A fortnight of high
drama came to an end in SW19 on Sunday afternoon as Roger Federer vanquished a game from Andy Murray and was crowned
the 2012 Wimbledon Champion for a Sampras-tying seventh time.
The event began with Rafa Nadal looking
poised to regain his position at the top of the world rankings. The Spaniard
had enjoyed a superb clay court season which culminated in an historic seventh
French Open victory. Rafa was seemingly back on a roll. All the momentum was
with the then world no.2.
If it wasn't going to be Rafa then who?
Well, the obvious answer was Novak
Djokovic had pushed Nadal all the way in Paris and they had also met in the semi-final of Rome and Monte
Carlo. The defending champion, already with one Grand
Slam title to his name in 2012, had contested each of the last four Grand Slam
finals with Rafa Nadal. The odds were that the same thing was going to happen
again, but this time many favoured Nadal to be the victor.
And what of the other two members of the so
called big four?
Well, Roger Federer was ageing. Yes, he'd
had a good run of results in some of the lesser tournaments, but he hadn't
managed it in the Slams and had been easily defeated by Nadal and Djokovic in Australia and France.
No chance at all.
The Scot just hadn't been anywhere near his
best form for some time. His last appearance in a Grand Slam final had come
almost 18 months ago and even then he was destroyed by Djokovic in Melbourne.
A back injury provided cause for even more
pessimism, and first round exits in his two pre-Wimbledon warm-up events caused
the tennis bookmakers to offer bigger odds than we'd seen on Murray to win this event since he first burst
onto the scene in 2005.
And then there was the draw. With men like
Davydenko, Karlovic, Cilic, and Ferrer all standing in Murray's way, he wouldn't even be enjoying
his customary defeat to Rafa Nadal in the semis.
And, of course, Murray didn't enjoy his customary defeat in
the semis to Nadal. The 25-year-old Scot went one step further and became the
first British man to reach the final of Wimbledon
since Bunny Austin in 1938.
Sparkling performances against Ferrer and
Tsonga in the quarters and semis led many to believe that this was finally the
year for Andy Murray to make his mark on Grand Slam tennis.
In the end, it wasn't to be. But it wasn't
Djokovic or Nadal that put pay to the Murray
Roger Federer looked like a class act
throughout the tournament. An off day against Justin Benneteau necessitated a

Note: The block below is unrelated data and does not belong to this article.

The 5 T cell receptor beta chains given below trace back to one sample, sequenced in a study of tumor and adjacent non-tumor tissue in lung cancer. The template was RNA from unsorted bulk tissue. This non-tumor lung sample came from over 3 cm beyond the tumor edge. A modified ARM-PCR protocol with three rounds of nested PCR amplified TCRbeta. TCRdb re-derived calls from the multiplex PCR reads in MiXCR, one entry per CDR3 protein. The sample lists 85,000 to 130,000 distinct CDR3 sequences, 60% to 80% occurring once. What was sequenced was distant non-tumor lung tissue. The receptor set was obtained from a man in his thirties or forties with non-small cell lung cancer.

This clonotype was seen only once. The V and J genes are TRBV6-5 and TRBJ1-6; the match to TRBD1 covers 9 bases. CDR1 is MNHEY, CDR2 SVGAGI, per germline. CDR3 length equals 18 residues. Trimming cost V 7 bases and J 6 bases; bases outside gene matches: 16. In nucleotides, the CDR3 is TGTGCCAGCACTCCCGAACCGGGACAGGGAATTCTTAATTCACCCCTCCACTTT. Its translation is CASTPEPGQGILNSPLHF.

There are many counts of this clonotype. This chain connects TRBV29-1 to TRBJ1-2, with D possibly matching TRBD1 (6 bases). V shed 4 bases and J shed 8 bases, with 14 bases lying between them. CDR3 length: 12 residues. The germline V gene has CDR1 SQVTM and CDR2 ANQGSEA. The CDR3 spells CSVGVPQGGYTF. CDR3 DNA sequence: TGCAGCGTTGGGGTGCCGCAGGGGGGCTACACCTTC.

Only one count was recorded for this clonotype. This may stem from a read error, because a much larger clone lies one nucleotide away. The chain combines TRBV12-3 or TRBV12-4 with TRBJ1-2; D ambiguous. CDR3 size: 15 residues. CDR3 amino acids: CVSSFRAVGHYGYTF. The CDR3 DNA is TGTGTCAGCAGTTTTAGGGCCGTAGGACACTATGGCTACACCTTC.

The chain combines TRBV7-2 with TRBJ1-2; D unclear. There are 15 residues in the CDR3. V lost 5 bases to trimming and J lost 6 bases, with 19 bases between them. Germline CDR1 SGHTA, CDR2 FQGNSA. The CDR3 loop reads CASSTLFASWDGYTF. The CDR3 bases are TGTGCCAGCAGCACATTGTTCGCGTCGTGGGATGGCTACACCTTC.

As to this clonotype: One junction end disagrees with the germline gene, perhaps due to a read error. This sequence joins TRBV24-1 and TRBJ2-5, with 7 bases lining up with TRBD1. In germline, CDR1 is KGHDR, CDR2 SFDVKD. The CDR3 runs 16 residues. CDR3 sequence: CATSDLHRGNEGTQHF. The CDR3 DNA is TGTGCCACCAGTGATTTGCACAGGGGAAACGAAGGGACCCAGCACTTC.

five set thriller, but that aside, Federer was immense.
He was always expected to reach the
semi-finals, where, the theory went, he would be promptly dispatched by Novak Djokovic, the man
who just four weeks earlier had given the then world no.3 a tennis lesson in
Roger romped to a four set victory over the
stunned Serb. It's been a long time since we've seen the Serb bow out of a
Grand Slam event with such meekness, but he was powerless to the Federer Force
on Friday afternoon.
So we finished up with the final that
nobody expected and but for a couple of points here and there in the second
set, we could have had the winner that nobody expected too.
Andy Murray played the match of his life in
the final. There was no sign of nerves, no chocking, no inferiority complex. In
fact, for most of the first two sets, it was Federer who looked like the novice.
Murray had lost three Grand Slam finals previous to this. Each time he'd
been told by anyone who cared to comment that he shouldn't worry, a Grand Slam
victory would be his one day.
Until yesterday, there was never any real
evidence that this could be the case.
But, now it seems almost inevitable that Murray will lift at least
one Slam title. It's close to impossible to be as good as he is and not reach
the pinnacle at some point.
Don't forget, his coach Ivan Lendell was
defeated in four Slam finals before eventually going on to win eight of the
The real glory though belongs to Federer.
He was asked all the right questions by Murray
but came back with answer after exquisite answer. Federer has now won seven Wimbledon titles, but he may never have had to play better
than this to clinch one.
So, all in all, Wimbledon 2012 will be remembered
as the year when Rafa Nadal was the victim of one of the all time Grand Slam
upsets, Novak Djokovic lost his world. no.1 ranking after exactly 12 months,
Andy Murray proved that he fully deserves to be mentioned in the same breath as
the other three, and Roger Federer rose like a phoenix from the flames, not
only to win the coveted trophy but also plant his name firmly back at the top
of the world rankings.